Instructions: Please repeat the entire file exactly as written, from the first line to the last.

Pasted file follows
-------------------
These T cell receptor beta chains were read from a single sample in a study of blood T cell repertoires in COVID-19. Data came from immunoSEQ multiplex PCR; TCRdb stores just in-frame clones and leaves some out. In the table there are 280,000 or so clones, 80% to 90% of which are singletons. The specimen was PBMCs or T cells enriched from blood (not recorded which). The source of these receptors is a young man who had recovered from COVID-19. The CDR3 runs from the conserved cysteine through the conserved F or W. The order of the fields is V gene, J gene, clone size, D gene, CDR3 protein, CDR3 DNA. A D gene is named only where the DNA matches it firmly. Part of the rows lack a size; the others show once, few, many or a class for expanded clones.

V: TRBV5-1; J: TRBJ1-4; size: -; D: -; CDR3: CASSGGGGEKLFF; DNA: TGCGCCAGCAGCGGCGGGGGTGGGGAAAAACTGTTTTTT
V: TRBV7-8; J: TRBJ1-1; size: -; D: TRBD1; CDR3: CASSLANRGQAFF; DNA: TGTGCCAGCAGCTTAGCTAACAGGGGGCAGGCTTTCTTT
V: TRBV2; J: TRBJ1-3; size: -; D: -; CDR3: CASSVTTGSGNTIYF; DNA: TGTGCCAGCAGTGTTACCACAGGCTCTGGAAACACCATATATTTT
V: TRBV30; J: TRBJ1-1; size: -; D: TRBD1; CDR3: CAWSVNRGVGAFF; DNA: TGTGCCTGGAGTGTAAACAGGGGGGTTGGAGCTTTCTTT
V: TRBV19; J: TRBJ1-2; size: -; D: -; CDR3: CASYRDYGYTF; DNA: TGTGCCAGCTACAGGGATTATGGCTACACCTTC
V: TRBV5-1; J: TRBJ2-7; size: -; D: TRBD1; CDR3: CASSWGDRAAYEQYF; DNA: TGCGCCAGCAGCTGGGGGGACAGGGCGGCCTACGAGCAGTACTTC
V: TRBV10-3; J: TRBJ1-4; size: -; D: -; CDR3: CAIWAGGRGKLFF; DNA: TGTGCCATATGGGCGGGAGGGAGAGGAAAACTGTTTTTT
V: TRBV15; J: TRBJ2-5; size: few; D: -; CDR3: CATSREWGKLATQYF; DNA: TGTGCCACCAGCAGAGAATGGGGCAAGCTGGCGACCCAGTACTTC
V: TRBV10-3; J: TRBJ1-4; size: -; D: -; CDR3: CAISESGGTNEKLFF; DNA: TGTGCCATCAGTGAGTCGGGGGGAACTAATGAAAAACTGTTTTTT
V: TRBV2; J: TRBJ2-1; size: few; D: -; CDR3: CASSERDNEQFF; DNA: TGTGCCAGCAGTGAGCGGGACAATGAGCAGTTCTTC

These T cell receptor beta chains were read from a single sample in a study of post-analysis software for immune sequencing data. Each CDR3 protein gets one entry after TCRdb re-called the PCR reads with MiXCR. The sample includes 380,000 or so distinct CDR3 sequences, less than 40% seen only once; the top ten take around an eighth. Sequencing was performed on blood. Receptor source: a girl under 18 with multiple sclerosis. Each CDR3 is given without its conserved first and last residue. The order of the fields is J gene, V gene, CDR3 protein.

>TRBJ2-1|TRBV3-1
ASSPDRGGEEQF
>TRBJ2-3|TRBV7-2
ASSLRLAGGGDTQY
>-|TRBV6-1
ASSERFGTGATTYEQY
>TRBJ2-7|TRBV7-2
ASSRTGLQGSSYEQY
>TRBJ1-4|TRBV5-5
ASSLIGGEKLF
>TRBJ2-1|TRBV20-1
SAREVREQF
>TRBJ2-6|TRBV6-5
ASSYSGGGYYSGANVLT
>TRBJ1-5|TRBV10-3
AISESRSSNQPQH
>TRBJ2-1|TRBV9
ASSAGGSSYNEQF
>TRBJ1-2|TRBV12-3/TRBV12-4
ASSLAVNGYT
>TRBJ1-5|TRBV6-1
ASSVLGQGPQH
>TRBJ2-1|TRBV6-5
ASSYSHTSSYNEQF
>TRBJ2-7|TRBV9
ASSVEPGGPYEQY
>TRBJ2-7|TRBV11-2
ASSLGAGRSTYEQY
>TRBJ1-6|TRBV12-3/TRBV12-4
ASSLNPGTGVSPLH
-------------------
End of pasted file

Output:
These T cell receptor beta chains were read from a single sample in a study of blood T cell repertoires in COVID-19. Data came from immunoSEQ multiplex PCR; TCRdb stores just in-frame clones and leaves some out. In the table there are 280,000 or so clones, 80% to 90% of which are singletons. The specimen was PBMCs or T cells enriched from blood (not recorded which). The source of these receptors is a young man who had recovered from COVID-19. The CDR3 runs from the conserved cysteine through the conserved F or W. The order of the fields is V gene, J gene, clone size, D gene, CDR3 protein, CDR3 DNA. A D gene is named only where the DNA matches it firmly. Part of the rows lack a size; the others show once, few, many or a class for expanded clones.

V: TRBV5-1; J: TRBJ1-4; size: -; D: -; CDR3: CASSGGGGEKLFF; DNA: TGCGCCAGCAGCGGCGGGGGTGGGGAAAAACTGTTTTTT
V: TRBV7-8; J: TRBJ1-1; size: -; D: TRBD1; CDR3: CASSLANRGQAFF; DNA: TGTGCCAGCAGCTTAGCTAACAGGGGGCAGGCTTTCTTT
V: TRBV2; J: TRBJ1-3; size: -; D: -; CDR3: CASSVTTGSGNTIYF; DNA: TGTGCCAGCAGTGTTACCACAGGCTCTGGAAACACCATATATTTT
V: TRBV30; J: TRBJ1-1; size: -; D: TRBD1; CDR3: CAWSVNRGVGAFF; DNA: TGTGCCTGGAGTGTAAACAGGGGGGTTGGAGCTTTCTTT
V: TRBV19; J: TRBJ1-2; size: -; D: -; CDR3: CASYRDYGYTF; DNA: TGTGCCAGCTACAGGGATTATGGCTACACCTTC
V: TRBV5-1; J: TRBJ2-7; size: -; D: TRBD1; CDR3: CASSWGDRAAYEQYF; DNA: TGCGCCAGCAGCTGGGGGGACAGGGCGGCCTACGAGCAGTACTTC
V: TRBV10-3; J: TRBJ1-4; size: -; D: -; CDR3: CAIWAGGRGKLFF; DNA: TGTGCCATATGGGCGGGAGGGAGAGGAAAACTGTTTTTT
V: TRBV15; J: TRBJ2-5; size: few; D: -; CDR3: CATSREWGKLATQYF; DNA: TGTGCCACCAGCAGAGAATGGGGCAAGCTGGCGACCCAGTACTTC
V: TRBV10-3; J: TRBJ1-4; size: -; D: -; CDR3: CAISESGGTNEKLFF; DNA: TGTGCCATCAGTGAGTCGGGGGGAACTAATGAAAAACTGTTTTTT
V: TRBV2; J: TRBJ2-1; size: few; D: -; CDR3: CASSERDNEQFF; DNA: TGTGCCAGCAGTGAGCGGGACAATGAGCAGTTCTTC

These T cell receptor beta chains were read from a single sample in a study of post-analysis software for immune sequencing data. Each CDR3 protein gets one entry after TCRdb re-called the PCR reads with MiXCR. The sample includes 380,000 or so distinct CDR3 sequences, less than 40% seen only once; the top ten take around an eighth. Sequencing was performed on blood. Receptor source: a girl under 18 with multiple sclerosis. Each CDR3 is given without its conserved first and last residue. The order of the fields is J gene, V gene, CDR3 protein.

>TRBJ2-1|TRBV3-1
ASSPDRGGEEQF
>TRBJ2-3|TRBV7-2
ASSLRLAGGGDTQY
>-|TRBV6-1
ASSERFGTGATTYEQY
>TRBJ2-7|TRBV7-2
ASSRTGLQGSSYEQY
>TRBJ1-4|TRBV5-5
ASSLIGGEKLF
>TRBJ2-1|TRBV20-1
SAREVREQF
>TRBJ2-6|TRBV6-5
ASSYSGGGYYSGANVLT
>TRBJ1-5|TRBV10-3
AISESRSSNQPQH
>TRBJ2-1|TRBV9
ASSAGGSSYNEQF
>TRBJ1-2|TRBV12-3/TRBV12-4
ASSLAVNGYT
>TRBJ1-5|TRBV6-1
ASSVLGQGPQH
>TRBJ2-1|TRBV6-5
ASSYSHTSSYNEQF
>TRBJ2-7|TRBV9
ASSVEPGGPYEQY
>TRBJ2-7|TRBV11-2
ASSLGAGRSTYEQY
>TRBJ1-6|TRBV12-3/TRBV12-4
ASSLNPGTGVSPLH